Unlike the Dickinson case, the source of the claim here was a single event — the closing of the Oro Fina Mine in compliance with Order L-208. The cases are distinguishable, perhaps to plaintiff's disadvantage, on that ground. But in one respect, there is more reason in the present case than there was in the Dickinson case for not commencing the statutory period with the Government's first act. From the time the plans for the Winfield Dam were completed, there was no doubt what would be taken; what lands would be inundated was a matter of engineering calculation. The problem there was when. The problem here is not so much when the taking, if it was a taking, occurred, as what it was, precisely, that was taken. Until Order L-208 was revoked, no one could know exactly what had been taken from the standpoint of compensation. The United States never had any intention of keeping plaintiff's mine closed permanently. The order was a wartime measure, designed and intended to divert gold miners into the more essential field of copper mining. There was never any doubt that the ban would be lifted after the war or as soon as the situation permitted. If defendant took anything, it took a temporal interest, perhaps for one year, perhaps for five, perhaps for more. Under the circumstances, it would be unfair if the statute had started running against plaintiff at a time when there was no way of knowing the duration of the interest taken. While not exactly like the case at bar, the Dickinson case is pertinent because it recognized that the statute of limitations in taking cases does not necessarily begin to run at the first moment that the plaintiff could have brought suit. It was held in the Dickinson case that an aggrieved owner need not bring suit until the consequences of the taking "have so manifested themselves that a final account may be struck." Cf. Baker v. City of Fort Worth, 146 Tex. 600, 210 S.W.2d 564, 5 A.L.R.2d 302 and Developments in the Law — Statutes of Limitations, 63 Harv.L.Rev. 1177, 1200 et seq. It was not finally clear until June 30, 1945, what had been "taken" from plaintiff. We cannot hold that the consequences of the alleged taking had so manifested themselves by February 8, 1944 — the day six years prior to the filing of the petition — that, in the language of the Dickinson case, a final account could have been struck at that time or that the situation had by that time become stabilized. Nor would it accord with the spirit of that decision to limit plaintiff's recovery to damages occurring after February 8, 1944.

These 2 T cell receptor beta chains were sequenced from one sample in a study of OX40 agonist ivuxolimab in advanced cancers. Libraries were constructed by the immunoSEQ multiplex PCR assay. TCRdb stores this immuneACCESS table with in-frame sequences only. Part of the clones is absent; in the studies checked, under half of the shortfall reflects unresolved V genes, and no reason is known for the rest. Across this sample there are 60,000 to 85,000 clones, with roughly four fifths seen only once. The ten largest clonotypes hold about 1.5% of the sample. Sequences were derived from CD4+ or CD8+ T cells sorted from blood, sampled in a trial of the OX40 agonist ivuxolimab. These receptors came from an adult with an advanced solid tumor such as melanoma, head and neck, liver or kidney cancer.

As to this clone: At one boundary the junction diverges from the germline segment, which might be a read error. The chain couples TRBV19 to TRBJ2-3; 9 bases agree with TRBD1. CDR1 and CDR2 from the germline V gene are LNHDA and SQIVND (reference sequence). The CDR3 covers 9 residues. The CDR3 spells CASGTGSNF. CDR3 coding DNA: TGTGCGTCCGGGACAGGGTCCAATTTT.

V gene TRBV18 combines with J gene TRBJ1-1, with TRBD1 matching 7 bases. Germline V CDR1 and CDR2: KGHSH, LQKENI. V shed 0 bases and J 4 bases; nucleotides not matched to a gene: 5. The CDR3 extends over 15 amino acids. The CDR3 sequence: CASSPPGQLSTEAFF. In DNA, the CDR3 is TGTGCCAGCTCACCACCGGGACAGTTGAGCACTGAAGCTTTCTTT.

We must, therefore, consider the question of whether by ordering a closing down of the nation's gold mines the United States took private property and thus became bound either by the Fifth Amendment or by implied contract to make compensation. At the threshold of this inquiry we are met with defendant's first ground of demurrer.

Plaintiff has alleged that the order was issued "arbitrarily and without authority of law." In opposition to the Government's demurrer plaintiff argues that the taking was, nevertheless, tantamount to a taking with full statutory authority since it was under the authority of the War Production Board. Plaintiff relies on International Paper Co. v. United States, 282 U.S. 399, 51 S.Ct. 176, 75 L.Ed. 410. In that case the United States requisitioned a utility company's power output, and the Court held that this constituted a taking of plaintiff's right, under a lease, to some of that power. The Court said, 282 U.S. at page 406, 51 S.Ct. at page 177:

"The Government has urged different defenses with varying energy at different stages of the case. The latest to be pressed is that it does not appear that the action of the Secretary of War was authorized by Congress. We shall give scant consideration to such a repudiation of responsibility. The Secretary of War in the name of the President, with the power of the country behind him, in critical time of war, requisitioned what was needed and got it. Nobody doubts, we presume, that if any technical defect of authority had been pointed out it would have been remedied at once. The Government exercised its power in the interest of the country in an important matter, without difficulty, so far as appears, until the time comes to pay for what it has had. The doubt is rather late. We shall accept...